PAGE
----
He is a founding member of the advocacy group, the Alliance for Journalists Freedom, and the UNESCO Chair in Journalism and Communication at the University of Queensland. He is also a regular contributor to the Australian Broadcasting Corporation, The Australian, The Sydney Morning Herald, The Conversation, and The Guardian.
Before joining the university in January 2018, he spent 25 years as a foreign correspondent, starting with the civil war in Yugoslavia and elections in South Africa as a freelance reporter in the early 90’s, before joining the BBC as its Afghanistan correspondent in 1995. He went on to cover Latin America, the Middle East and Africa for the BBC.
In 2011 he won a Peabody Award for a BBC documentary on Somalia before joining Al Jazeera as its East Africa correspondent later that year. In December 2013 he was covering Egypt on a short three-week assignment when he was arrested on terrorism charges. After a trial widely dismissed as a sham, he was convicted and sentenced to seven years in prison.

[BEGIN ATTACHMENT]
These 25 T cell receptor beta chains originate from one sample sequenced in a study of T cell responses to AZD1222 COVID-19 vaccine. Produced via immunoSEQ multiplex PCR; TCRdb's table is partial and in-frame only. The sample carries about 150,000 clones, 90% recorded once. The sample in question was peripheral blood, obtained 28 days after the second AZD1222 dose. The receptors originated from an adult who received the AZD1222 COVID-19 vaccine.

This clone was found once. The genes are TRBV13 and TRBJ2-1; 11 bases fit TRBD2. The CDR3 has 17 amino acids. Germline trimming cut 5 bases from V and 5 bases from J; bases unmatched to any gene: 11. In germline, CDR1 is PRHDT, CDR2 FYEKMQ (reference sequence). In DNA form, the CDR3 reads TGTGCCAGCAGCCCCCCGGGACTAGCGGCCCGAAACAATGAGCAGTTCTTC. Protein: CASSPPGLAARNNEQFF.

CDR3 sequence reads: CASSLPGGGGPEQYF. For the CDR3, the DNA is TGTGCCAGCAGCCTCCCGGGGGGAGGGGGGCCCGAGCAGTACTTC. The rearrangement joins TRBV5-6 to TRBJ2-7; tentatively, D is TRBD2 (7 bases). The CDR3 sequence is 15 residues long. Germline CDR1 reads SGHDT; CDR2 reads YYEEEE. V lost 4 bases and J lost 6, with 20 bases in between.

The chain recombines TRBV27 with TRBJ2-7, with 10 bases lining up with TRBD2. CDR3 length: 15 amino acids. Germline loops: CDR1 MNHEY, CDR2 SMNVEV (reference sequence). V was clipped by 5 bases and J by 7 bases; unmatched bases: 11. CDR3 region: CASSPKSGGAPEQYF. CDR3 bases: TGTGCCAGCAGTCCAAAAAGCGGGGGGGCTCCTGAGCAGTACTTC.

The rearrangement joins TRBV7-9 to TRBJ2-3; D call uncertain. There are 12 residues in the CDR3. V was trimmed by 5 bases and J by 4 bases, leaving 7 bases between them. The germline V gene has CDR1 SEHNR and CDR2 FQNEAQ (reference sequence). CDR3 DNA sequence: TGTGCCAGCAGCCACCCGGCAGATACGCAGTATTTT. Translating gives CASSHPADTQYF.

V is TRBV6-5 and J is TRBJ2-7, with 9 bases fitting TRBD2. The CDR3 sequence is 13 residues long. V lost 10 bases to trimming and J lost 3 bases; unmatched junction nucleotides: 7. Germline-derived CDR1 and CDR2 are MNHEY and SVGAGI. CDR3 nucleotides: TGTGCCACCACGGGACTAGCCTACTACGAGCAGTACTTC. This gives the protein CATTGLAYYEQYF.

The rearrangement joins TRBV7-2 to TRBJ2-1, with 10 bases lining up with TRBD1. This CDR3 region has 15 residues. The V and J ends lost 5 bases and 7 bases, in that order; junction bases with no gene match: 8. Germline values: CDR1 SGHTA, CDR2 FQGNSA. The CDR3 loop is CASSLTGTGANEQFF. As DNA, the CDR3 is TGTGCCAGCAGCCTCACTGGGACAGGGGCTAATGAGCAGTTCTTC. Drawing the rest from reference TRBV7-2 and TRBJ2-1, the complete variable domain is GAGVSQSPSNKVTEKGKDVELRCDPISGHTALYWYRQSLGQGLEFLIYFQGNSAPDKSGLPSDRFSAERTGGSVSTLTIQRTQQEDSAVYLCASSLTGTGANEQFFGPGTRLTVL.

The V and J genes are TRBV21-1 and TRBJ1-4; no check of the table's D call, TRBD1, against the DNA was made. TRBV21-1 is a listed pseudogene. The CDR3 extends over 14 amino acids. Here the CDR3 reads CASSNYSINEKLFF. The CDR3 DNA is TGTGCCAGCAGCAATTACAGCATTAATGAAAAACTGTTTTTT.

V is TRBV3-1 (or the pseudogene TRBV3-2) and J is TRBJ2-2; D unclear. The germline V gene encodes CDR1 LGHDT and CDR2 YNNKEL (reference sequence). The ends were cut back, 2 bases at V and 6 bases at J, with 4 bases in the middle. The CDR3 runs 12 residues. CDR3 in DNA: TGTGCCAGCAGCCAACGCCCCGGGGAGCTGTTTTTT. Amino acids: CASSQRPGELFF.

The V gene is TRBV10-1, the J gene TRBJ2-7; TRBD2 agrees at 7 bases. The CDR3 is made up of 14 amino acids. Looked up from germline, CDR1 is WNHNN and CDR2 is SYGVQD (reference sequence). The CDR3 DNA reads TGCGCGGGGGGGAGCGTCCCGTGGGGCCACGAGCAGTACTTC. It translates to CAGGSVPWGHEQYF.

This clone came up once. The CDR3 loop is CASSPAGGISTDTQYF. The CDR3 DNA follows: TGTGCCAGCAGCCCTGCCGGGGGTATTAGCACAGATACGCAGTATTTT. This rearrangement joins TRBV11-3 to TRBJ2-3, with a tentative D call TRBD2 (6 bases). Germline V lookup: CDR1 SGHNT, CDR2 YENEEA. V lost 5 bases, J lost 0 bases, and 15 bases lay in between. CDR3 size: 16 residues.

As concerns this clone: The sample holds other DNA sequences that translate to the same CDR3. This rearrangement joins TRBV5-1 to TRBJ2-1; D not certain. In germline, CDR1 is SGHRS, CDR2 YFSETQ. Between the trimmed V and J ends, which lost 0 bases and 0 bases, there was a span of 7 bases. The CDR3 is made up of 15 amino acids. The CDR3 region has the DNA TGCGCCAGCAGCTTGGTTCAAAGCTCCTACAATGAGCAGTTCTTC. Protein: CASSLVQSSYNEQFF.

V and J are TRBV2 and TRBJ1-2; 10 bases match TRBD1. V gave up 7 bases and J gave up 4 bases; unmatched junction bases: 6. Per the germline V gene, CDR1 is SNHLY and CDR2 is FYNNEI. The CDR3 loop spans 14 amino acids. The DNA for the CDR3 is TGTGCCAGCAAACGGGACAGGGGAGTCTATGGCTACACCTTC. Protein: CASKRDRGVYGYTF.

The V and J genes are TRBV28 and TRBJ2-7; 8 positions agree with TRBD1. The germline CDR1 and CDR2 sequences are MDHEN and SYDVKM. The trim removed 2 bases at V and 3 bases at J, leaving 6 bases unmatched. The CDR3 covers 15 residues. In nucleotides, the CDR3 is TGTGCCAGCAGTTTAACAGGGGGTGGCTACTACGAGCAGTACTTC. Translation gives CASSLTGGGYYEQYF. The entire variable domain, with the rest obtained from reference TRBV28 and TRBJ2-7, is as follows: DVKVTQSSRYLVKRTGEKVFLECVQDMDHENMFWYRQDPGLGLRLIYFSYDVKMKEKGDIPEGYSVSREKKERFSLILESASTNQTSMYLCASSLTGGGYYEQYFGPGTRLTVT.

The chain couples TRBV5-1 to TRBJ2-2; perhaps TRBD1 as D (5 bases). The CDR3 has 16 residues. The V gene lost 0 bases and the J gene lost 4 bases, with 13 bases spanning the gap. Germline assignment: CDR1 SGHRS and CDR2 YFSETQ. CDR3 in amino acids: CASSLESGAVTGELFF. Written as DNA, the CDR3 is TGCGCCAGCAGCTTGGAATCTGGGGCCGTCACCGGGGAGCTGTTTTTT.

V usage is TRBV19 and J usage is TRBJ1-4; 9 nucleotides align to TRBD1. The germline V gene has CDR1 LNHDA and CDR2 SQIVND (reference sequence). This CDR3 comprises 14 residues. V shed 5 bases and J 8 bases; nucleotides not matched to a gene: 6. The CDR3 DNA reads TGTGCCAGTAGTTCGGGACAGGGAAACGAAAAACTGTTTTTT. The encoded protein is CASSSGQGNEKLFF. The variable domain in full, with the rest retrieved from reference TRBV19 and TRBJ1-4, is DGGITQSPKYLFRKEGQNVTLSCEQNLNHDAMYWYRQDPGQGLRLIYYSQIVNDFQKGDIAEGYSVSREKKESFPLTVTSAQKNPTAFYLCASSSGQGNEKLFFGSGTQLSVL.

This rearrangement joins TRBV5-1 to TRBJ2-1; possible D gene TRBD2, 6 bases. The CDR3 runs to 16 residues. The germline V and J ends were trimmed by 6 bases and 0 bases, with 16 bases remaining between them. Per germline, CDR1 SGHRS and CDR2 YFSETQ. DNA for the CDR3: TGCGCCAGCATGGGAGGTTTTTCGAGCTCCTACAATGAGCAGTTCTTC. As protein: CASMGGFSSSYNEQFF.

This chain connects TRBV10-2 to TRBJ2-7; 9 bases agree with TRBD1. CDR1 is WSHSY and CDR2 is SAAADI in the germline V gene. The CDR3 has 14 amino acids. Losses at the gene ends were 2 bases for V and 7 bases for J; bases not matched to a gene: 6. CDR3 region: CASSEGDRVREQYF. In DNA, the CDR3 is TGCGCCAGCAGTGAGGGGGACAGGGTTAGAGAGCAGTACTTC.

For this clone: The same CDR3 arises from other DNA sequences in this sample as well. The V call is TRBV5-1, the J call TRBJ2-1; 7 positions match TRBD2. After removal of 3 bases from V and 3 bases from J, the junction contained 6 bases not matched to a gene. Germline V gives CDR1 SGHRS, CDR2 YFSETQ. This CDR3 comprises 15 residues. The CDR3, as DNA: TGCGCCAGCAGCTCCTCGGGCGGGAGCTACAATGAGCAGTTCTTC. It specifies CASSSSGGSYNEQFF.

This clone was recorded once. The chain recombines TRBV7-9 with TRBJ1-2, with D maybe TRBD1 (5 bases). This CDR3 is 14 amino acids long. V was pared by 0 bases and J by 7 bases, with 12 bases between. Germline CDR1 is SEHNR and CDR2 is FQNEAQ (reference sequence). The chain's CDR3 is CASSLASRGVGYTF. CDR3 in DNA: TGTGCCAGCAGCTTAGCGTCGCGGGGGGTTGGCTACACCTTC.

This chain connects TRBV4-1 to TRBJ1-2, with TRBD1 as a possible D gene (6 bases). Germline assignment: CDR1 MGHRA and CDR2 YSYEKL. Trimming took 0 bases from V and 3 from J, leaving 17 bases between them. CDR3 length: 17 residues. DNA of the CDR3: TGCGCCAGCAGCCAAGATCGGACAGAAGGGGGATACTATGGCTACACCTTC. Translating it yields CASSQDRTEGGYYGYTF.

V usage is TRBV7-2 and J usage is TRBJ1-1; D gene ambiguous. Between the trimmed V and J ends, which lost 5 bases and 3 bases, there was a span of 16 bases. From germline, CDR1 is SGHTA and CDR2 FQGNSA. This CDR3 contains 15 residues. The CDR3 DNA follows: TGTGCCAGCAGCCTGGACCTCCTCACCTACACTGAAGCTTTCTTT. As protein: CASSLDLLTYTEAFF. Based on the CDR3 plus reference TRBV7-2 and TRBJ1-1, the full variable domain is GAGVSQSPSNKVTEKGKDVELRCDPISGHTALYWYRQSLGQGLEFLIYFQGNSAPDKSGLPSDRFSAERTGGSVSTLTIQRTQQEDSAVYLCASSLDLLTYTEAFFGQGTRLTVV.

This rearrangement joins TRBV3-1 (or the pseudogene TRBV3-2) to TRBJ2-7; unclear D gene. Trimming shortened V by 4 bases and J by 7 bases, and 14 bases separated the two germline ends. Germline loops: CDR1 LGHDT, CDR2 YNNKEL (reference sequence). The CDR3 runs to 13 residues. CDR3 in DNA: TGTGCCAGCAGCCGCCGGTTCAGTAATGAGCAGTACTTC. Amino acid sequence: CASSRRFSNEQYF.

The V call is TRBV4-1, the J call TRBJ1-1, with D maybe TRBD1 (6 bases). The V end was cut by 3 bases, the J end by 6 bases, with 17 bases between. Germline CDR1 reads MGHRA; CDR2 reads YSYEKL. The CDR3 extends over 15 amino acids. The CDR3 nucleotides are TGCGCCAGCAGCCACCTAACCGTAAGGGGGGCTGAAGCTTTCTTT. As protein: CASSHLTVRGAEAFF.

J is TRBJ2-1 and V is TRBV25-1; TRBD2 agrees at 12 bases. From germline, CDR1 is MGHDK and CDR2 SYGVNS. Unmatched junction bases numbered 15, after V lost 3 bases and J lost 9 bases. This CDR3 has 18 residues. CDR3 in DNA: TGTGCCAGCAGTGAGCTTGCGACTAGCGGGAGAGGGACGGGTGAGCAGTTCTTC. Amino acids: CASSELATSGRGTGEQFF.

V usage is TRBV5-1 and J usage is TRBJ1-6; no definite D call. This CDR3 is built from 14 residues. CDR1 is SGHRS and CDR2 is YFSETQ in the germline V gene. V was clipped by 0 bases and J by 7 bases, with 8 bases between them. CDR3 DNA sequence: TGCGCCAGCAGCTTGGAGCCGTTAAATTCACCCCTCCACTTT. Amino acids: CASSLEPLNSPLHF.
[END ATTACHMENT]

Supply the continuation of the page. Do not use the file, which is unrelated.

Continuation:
In February the following year, after 400 days behind bars, and intense international campaign, he was deported under a presidential decree. As a result of the letters he wrote from prison in the defense of freedom of the press, he won a Walkley Award in Australia in 2014, and Royal Television Society and Tribeca Disruptive Innovator’s Awards in 2015.
He has also been awarded the International Association of Press Clubs’ Freedom of Speech Award; Liberty Victoria’s “Voltaire Award”, the Australian Human Rights Commission Medal (all in 2015), the RSL’s 2016 ANZAC Peace Prize, and the Australian Press Council’s 2018 Press Freedom award.
Peter has co-authored his family’s account of their struggle to get him out of Egypt, Freeing Peter, and written his own book on journalism and the War on Terror, The First Casualty published in 2017. He remains an avid advocate of media freedom and journalist safety.